South Florida Algae Blooms
Farmers and ranchers are stewards of the land and work tirelessly to protect our natural resources. There are multiple factors to be considered when addressing the algae blooms in South Florida. These factors include storm drain overflow, residential and commercial runoff, septic tank failure, warm temperatures and heavy rainfall, as well as the presence of farms.
We have created this page as a resource to provide factual information on the blue-green algae blooms that have contaminated some waterways in South Florida.
Humans and hurricanes created ‘perfect storm’ for algae blooms
Drew Wilson, Florida Politics, September 2018
With the dueling water crises currently affecting Florida’s waterways – the blue-green algaebloom in Lake Okeechobee and the late-season red tide on the Gulf Coast – Florida Atlantic University professor Brian Lapointe said it’s time to start looking at the science and accepting that human activity caused these problems. Read more.
Nearly $2.2 Million Investment to Expand Mote Marine Laboratory Ozone Systems, Clay Testing Combating Red Tide
Disaster Press Release, Florida Trend, September 2018
Governor Rick Scott announced that the State of Florida will direct a $2,178,000 investment to test innovative technologies to mitigate the effects of red tide utilizing specialized clay field experiments and other innovative approaches for controlling and mitigating the impacts of red tide including expansion of Mote Marine Laboratory’s Ozone Treatment System. Read more.
Another reason Florida’s Red Tide is so bad this year: Pollution from the Mississippi River
by Craig Pittman, Tampa Bay Times, September 2018
The Red Tide algae bloom now tossing tons of dead fish on Pinellas County’s beaches has been fueled for months by many things — runoff from over-fertilized lawns, leaking septic tanks and sewage lines, even dust from the Sahara Desert. Read more.
Agriculture Falsely Singled Out for Harmful Algal Bloom in South Florida
by Charles Shinn, Florida Farm Bureau Federation
Heavy rainfall and unusually warm temperatures that occurred earlier this year created optimal conditions for harmful algal blooms in South Florida, especially in the southern Indian River Lagoon and St. Lucie River. Read more.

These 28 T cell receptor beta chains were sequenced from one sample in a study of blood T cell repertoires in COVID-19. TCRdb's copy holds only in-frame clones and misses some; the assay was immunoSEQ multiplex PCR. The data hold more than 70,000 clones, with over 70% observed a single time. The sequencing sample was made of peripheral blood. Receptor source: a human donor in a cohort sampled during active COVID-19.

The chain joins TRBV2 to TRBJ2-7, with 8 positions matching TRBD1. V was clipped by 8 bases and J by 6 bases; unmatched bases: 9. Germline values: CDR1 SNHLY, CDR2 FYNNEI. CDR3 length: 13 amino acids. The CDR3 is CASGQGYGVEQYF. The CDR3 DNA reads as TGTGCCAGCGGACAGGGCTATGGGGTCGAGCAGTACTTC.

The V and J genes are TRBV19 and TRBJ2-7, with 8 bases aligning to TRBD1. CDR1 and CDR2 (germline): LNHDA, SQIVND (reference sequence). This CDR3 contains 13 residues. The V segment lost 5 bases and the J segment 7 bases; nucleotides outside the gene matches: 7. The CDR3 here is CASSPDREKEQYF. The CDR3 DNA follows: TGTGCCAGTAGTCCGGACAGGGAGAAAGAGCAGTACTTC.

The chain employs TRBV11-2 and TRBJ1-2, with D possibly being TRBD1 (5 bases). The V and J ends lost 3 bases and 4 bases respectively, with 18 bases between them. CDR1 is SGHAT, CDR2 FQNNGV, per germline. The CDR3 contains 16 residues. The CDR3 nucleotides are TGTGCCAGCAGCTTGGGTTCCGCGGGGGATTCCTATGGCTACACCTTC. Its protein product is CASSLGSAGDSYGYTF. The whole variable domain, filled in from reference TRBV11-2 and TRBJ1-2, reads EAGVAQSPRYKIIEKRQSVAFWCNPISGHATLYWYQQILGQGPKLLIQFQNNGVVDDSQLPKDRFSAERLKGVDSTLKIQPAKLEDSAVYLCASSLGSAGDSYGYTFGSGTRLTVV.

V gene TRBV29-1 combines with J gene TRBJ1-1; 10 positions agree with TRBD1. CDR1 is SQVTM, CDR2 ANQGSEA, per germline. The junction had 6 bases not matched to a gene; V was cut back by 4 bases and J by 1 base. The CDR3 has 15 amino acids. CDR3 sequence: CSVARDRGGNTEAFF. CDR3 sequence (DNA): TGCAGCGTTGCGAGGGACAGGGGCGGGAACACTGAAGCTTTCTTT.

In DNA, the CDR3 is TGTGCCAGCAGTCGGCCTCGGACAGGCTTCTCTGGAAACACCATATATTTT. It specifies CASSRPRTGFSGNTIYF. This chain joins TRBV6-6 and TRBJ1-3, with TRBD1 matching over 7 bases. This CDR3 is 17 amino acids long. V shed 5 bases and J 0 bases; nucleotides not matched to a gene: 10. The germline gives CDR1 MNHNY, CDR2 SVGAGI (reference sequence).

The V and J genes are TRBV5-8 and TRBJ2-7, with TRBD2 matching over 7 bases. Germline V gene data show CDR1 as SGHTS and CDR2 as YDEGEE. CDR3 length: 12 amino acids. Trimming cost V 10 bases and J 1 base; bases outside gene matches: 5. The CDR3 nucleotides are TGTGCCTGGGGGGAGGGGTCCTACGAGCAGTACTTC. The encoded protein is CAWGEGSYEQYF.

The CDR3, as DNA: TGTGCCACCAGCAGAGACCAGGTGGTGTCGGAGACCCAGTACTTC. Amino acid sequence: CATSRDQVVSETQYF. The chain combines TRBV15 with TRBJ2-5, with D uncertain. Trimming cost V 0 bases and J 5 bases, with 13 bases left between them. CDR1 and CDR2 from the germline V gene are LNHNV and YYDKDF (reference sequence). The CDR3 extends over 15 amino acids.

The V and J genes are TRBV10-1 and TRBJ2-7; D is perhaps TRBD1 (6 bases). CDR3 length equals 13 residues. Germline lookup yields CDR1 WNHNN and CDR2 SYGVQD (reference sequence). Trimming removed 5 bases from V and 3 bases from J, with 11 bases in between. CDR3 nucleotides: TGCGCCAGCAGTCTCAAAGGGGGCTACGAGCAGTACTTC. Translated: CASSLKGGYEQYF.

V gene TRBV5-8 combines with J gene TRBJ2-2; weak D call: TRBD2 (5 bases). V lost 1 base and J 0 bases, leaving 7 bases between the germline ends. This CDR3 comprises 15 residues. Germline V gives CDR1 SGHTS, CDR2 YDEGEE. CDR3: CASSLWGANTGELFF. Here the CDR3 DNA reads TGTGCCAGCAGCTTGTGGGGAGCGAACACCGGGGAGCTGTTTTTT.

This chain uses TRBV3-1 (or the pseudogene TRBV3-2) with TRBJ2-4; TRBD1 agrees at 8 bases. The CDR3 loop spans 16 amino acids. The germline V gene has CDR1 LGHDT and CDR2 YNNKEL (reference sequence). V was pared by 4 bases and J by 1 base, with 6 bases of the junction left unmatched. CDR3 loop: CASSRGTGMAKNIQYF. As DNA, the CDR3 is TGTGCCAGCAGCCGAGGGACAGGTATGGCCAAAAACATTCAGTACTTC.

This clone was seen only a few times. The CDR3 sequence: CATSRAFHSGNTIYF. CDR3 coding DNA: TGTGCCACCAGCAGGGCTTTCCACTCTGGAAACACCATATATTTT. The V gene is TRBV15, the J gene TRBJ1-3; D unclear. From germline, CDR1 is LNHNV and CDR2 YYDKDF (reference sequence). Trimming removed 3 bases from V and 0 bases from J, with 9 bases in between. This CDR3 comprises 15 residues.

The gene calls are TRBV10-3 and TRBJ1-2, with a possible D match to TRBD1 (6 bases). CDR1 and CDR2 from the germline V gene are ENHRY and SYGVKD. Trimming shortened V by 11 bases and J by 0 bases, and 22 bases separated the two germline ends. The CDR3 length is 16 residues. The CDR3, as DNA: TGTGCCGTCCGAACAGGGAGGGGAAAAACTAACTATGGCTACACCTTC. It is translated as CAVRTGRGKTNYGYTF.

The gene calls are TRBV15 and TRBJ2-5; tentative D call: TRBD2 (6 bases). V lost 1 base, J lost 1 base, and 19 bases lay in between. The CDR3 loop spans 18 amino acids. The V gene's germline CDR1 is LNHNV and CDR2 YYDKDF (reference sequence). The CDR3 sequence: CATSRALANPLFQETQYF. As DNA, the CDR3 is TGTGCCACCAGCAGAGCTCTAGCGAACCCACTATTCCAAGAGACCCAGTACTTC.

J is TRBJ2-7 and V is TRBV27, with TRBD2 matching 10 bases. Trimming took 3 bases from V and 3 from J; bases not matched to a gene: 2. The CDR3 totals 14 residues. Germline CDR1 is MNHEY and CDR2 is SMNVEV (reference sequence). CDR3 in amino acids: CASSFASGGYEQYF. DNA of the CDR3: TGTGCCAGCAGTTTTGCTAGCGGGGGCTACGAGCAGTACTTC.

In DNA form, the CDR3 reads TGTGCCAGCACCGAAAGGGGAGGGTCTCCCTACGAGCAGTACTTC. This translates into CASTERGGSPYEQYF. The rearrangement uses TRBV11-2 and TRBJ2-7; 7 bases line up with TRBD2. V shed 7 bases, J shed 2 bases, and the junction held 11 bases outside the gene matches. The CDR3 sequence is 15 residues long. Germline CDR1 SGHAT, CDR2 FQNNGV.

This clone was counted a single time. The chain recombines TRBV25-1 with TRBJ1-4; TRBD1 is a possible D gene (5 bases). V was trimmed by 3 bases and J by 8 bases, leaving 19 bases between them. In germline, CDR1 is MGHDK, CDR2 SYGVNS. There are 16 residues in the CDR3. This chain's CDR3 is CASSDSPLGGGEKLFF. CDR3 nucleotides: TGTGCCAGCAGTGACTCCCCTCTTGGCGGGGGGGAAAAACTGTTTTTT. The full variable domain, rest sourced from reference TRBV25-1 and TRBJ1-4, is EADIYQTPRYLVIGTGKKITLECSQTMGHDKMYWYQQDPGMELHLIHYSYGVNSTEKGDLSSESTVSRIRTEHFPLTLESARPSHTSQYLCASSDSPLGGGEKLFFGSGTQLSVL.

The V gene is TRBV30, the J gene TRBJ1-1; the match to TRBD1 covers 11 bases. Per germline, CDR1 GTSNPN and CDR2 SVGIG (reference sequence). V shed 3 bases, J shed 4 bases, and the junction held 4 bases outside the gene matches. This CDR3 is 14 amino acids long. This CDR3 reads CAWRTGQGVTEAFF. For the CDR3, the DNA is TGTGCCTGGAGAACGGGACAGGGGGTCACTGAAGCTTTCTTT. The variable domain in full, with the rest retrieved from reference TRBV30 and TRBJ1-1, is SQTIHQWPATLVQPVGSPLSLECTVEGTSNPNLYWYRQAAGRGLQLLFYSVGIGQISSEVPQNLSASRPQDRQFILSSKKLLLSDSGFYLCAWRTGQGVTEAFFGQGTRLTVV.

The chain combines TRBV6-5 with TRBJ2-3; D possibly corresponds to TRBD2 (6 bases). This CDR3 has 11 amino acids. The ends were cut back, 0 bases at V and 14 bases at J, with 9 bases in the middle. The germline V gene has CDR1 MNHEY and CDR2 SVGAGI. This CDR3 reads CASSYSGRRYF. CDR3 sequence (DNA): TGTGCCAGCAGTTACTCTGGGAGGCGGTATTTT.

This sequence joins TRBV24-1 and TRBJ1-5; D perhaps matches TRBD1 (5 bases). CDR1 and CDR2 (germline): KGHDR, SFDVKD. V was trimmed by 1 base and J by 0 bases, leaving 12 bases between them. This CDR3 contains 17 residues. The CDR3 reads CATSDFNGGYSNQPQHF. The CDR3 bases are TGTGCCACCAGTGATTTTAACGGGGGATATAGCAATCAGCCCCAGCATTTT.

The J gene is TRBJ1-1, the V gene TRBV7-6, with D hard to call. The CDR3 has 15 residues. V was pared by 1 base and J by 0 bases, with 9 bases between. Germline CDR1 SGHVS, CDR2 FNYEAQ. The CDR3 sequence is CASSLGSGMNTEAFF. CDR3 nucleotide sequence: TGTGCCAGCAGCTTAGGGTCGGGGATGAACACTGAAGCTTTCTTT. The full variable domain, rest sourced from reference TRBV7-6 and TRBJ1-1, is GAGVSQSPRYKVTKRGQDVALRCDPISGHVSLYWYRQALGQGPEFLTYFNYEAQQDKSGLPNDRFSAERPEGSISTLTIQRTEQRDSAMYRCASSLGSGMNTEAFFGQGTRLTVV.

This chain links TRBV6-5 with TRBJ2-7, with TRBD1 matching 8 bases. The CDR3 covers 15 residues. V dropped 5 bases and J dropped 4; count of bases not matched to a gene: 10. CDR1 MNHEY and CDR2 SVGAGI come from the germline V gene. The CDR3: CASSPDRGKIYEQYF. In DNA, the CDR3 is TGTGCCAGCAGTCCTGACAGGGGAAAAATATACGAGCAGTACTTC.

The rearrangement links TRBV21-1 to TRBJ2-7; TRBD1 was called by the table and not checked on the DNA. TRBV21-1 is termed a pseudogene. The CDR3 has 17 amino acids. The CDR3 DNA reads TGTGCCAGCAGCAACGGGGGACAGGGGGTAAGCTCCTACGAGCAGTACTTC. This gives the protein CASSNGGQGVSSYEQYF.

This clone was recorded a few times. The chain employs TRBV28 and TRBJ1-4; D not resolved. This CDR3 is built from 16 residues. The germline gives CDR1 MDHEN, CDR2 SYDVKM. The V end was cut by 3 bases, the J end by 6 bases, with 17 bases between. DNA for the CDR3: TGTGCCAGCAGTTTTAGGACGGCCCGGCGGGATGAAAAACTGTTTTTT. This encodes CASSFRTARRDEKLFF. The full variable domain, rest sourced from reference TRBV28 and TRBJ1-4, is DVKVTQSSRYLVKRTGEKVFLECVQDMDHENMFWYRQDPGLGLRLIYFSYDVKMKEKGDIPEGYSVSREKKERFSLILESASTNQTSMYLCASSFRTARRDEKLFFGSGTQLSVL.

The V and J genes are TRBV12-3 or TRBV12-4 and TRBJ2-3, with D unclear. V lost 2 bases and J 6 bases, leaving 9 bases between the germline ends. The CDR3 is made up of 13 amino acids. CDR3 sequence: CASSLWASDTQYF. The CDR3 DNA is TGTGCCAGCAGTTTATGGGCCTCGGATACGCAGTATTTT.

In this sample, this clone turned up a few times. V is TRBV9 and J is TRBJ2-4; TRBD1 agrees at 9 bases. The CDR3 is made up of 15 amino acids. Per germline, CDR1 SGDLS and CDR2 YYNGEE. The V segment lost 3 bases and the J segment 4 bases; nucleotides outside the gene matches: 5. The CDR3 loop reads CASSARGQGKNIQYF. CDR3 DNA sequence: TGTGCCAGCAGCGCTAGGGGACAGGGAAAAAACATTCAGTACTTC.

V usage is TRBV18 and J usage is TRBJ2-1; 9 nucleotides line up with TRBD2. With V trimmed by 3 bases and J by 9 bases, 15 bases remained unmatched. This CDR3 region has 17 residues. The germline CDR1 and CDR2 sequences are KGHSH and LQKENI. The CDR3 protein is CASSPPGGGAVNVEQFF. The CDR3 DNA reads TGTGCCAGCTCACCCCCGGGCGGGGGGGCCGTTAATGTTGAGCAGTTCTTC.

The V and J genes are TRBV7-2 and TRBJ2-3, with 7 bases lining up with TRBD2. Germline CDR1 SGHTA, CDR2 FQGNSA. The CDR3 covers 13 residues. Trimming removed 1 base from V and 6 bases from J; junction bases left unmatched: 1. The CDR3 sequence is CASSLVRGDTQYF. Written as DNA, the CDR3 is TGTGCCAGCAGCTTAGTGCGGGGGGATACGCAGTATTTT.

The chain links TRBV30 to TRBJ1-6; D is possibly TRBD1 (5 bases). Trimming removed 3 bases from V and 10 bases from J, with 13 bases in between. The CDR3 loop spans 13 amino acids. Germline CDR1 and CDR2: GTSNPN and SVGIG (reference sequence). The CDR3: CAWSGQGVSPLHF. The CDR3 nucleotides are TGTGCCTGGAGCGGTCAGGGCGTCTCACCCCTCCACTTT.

Who’s to Blame for the Treasure Coast Algae Bloom?
by Katrina Elsken, Okeechobee News, October 2016
“If you live and/or have a farm, business or industry in South Florida — say anywhere from Orlando south — raise your hand. Ask any biologist who studies lakes and rivers. Anytime a human enters an ecosystem, it changes.” Read more.
South Florida’s Algae Blooms, A Long-Term Problem For Citizens, Officials
by G.B. Crawford, FloridAgriculture Magazine, Sept 2016
“This year’s Fourth of July weekend was a misery for many business owners and residents in Martin County. Blue-green algae in the area’s waterways spoiled business activity as well as patriotic celebrations.” Read more.
Florida Farmers Need Not Sink Amid Algal Bloom Stink
by Paul Rusnak, growingproduce.com, August 2016
“Whether or not that assessment is fair, the perception exists among the general public that corporate farming is oblivious to the environment. Growers know that is not the case.” Read more.
The Paranoid Style and the Algae Problem
by Brant Schirard, St. Lucie Co. Citrus Grower, Sunshine State News, July 2016
Columbia University scholar Richard Hofstader once described a type of polarizing rhetoric that emerges from time to time in the public life of our society. He characterized the phenomenon as the “paranoid style in American politics.” Read more.
Imagine Florida without Farms
by Ardis Hammock, Moore Haven Frierson Farms, Naples Daily News, July 2016
Without farms, Floridians would lose a bounty of fresh, healthy, home-grown produce that is available year-round, thanks to our tropical climate. Read more.
2016 Statement from President John L. Hoblick on Algae Blooms in South Florida
by John L. Hoblick, Florida Farm Bureau Federation
Farmers and ranchers make a living from the soil. Natural resource protection and farming are synonymous. Read more.
The Trouble with the Indian River Lagoon
by G.B. Crawford, FloridAgriculture Magazine, January 2014
In an age that idolizes immediate solutions, big challenges that involve large numbers of people and money pose uncomfortable realities. The inherent difficulty of addressing such challenges often leads some critics to find scapegoats. Read more.